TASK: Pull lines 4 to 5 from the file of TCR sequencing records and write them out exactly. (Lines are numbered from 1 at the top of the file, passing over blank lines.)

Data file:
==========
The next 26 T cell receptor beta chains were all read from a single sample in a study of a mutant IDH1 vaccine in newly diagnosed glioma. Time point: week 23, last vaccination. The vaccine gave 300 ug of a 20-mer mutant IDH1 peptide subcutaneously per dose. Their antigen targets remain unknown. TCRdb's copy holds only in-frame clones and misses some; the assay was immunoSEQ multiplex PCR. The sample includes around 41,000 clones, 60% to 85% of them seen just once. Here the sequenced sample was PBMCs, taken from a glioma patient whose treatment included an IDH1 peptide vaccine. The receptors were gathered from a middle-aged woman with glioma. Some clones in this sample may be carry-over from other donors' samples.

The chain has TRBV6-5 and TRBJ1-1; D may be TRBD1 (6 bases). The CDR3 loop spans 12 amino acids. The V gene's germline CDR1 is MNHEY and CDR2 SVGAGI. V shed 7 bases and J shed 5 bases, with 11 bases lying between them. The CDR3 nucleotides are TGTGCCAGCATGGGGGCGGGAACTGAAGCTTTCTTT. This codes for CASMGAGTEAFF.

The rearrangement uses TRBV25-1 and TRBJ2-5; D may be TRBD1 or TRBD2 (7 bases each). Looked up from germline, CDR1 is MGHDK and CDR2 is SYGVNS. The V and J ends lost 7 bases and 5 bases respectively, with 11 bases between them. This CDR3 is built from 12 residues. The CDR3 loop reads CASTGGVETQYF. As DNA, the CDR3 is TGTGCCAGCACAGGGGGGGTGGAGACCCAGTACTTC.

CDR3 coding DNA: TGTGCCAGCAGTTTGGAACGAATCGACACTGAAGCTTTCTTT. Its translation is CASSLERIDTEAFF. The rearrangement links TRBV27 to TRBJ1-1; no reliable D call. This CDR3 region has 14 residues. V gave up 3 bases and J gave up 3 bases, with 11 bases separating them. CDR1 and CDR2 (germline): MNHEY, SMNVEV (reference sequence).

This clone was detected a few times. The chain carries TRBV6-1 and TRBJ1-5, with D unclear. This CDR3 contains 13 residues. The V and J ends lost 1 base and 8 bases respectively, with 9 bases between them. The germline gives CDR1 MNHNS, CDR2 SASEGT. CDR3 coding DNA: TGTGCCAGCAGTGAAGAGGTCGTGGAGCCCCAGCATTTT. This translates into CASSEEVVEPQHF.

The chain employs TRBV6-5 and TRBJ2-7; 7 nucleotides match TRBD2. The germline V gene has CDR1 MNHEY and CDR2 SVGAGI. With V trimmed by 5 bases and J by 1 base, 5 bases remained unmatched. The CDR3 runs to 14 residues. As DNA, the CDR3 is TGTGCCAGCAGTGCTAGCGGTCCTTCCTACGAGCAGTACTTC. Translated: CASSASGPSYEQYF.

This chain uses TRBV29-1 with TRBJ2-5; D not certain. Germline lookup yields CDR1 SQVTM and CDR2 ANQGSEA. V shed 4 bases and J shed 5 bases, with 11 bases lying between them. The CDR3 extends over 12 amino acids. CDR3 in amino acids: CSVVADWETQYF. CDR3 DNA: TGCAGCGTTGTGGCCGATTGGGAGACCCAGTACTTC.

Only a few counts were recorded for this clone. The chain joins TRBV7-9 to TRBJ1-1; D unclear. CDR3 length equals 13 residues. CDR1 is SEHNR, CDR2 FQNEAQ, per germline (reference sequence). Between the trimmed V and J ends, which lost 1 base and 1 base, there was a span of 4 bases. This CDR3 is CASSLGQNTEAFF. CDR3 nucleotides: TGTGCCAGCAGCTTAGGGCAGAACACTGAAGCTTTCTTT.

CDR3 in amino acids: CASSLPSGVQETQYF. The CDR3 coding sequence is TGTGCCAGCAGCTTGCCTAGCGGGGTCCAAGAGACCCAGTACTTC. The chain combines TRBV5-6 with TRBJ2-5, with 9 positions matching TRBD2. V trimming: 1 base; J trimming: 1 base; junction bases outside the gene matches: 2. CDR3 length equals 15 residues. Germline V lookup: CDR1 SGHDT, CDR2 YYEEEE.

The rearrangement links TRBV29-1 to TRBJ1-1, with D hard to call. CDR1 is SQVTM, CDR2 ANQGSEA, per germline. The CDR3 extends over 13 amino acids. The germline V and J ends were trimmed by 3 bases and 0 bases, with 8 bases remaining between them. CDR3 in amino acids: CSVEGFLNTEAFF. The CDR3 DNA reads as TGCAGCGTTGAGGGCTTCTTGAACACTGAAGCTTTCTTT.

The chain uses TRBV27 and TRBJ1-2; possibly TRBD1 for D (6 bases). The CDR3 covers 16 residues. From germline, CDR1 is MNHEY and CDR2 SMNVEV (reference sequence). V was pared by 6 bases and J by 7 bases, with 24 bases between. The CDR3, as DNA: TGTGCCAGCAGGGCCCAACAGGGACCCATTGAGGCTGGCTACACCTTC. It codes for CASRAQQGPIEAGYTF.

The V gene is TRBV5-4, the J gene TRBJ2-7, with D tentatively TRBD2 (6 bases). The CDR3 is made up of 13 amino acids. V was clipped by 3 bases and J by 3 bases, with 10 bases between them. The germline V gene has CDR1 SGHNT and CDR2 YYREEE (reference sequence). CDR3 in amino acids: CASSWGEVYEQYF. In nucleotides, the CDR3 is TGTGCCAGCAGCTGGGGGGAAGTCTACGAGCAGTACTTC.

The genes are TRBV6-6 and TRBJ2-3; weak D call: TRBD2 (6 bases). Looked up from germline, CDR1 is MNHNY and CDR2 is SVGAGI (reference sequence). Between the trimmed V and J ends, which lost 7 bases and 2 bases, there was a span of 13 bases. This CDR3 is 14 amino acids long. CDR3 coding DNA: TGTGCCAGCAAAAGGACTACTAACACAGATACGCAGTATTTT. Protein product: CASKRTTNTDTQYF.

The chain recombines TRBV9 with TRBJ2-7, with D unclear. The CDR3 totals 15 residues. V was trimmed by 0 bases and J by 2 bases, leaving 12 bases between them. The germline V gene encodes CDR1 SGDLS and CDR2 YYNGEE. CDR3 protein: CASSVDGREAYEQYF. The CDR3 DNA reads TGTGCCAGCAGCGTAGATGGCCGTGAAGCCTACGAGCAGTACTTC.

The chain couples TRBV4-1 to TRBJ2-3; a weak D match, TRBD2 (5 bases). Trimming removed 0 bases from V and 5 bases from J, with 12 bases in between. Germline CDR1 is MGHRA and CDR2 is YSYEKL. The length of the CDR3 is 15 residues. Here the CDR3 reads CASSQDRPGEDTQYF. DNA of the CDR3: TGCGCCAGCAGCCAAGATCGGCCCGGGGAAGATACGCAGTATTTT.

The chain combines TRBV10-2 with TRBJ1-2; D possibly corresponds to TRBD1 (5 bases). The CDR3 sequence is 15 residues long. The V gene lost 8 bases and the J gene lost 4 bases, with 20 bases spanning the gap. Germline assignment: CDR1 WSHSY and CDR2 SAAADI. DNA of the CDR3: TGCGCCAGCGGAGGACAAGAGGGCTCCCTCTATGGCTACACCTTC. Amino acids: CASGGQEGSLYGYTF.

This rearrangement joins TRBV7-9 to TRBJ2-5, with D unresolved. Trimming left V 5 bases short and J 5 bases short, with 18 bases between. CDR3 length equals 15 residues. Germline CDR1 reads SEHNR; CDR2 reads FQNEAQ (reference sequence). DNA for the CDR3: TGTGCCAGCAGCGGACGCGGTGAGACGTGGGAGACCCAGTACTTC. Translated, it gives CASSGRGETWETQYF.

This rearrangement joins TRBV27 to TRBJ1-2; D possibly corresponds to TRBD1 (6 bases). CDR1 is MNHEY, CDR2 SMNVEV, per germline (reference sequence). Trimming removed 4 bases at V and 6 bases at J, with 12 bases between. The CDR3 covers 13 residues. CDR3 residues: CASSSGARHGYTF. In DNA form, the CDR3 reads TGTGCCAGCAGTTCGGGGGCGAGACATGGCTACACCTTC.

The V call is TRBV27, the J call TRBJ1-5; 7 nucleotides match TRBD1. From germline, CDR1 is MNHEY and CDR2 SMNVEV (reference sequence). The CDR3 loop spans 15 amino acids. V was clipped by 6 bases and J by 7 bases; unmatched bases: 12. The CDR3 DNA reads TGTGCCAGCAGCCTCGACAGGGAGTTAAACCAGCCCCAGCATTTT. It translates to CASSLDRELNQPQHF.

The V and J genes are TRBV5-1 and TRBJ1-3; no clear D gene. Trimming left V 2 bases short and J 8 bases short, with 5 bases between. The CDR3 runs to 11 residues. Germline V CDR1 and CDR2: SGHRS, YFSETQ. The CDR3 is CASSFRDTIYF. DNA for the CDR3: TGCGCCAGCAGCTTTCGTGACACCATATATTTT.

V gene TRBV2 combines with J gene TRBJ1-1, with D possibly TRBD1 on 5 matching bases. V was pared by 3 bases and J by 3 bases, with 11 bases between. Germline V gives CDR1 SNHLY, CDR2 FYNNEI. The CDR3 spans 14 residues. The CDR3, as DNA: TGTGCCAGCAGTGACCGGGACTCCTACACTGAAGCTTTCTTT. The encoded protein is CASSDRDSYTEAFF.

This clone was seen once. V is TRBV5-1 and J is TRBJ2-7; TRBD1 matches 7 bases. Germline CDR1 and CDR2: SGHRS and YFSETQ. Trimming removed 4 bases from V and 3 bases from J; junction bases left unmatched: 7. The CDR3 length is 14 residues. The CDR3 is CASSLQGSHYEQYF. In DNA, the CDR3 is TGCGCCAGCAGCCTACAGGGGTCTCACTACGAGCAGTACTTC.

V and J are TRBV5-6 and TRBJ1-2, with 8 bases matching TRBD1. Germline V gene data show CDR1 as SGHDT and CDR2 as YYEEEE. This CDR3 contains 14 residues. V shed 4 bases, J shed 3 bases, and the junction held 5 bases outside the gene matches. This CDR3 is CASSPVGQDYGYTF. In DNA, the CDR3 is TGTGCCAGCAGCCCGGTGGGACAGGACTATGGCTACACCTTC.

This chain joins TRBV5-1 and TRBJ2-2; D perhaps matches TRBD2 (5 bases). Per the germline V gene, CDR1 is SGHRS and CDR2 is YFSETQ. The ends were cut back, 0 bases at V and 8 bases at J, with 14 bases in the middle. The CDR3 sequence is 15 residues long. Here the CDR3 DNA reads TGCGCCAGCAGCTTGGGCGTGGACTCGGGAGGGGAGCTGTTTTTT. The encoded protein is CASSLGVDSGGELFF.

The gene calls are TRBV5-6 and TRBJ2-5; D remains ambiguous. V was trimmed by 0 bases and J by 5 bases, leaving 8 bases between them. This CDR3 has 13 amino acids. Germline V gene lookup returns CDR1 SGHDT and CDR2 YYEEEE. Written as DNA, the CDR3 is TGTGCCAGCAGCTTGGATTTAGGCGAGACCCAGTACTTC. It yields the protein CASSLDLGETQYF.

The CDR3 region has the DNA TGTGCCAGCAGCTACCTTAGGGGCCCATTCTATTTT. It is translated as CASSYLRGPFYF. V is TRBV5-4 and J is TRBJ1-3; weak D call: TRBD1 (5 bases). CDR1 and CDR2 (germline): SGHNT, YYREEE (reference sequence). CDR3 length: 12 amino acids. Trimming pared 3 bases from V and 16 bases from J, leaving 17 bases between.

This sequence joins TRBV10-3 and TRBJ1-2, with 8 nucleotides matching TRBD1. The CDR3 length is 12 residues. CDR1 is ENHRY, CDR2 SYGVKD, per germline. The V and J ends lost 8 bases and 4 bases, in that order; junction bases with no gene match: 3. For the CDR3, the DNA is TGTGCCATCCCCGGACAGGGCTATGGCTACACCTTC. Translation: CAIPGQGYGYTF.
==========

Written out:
CDR3 coding DNA: TGTGCCAGCAGTTTGGAACGAATCGACACTGAAGCTTTCTTT. Its translation is CASSLERIDTEAFF. The rearrangement links TRBV27 to TRBJ1-1; no reliable D call. This CDR3 region has 14 residues. V gave up 3 bases and J gave up 3 bases, with 11 bases separating them. CDR1 and CDR2 (germline): MNHEY, SMNVEV (reference sequence).

This clone was detected a few times. The chain carries TRBV6-1 and TRBJ1-5, with D unclear. This CDR3 contains 13 residues. The V and J ends lost 1 base and 8 bases respectively, with 9 bases between them. The germline gives CDR1 MNHNS, CDR2 SASEGT. CDR3 coding DNA: TGTGCCAGCAGTGAAGAGGTCGTGGAGCCCCAGCATTTT. This translates into CASSEEVVEPQHF.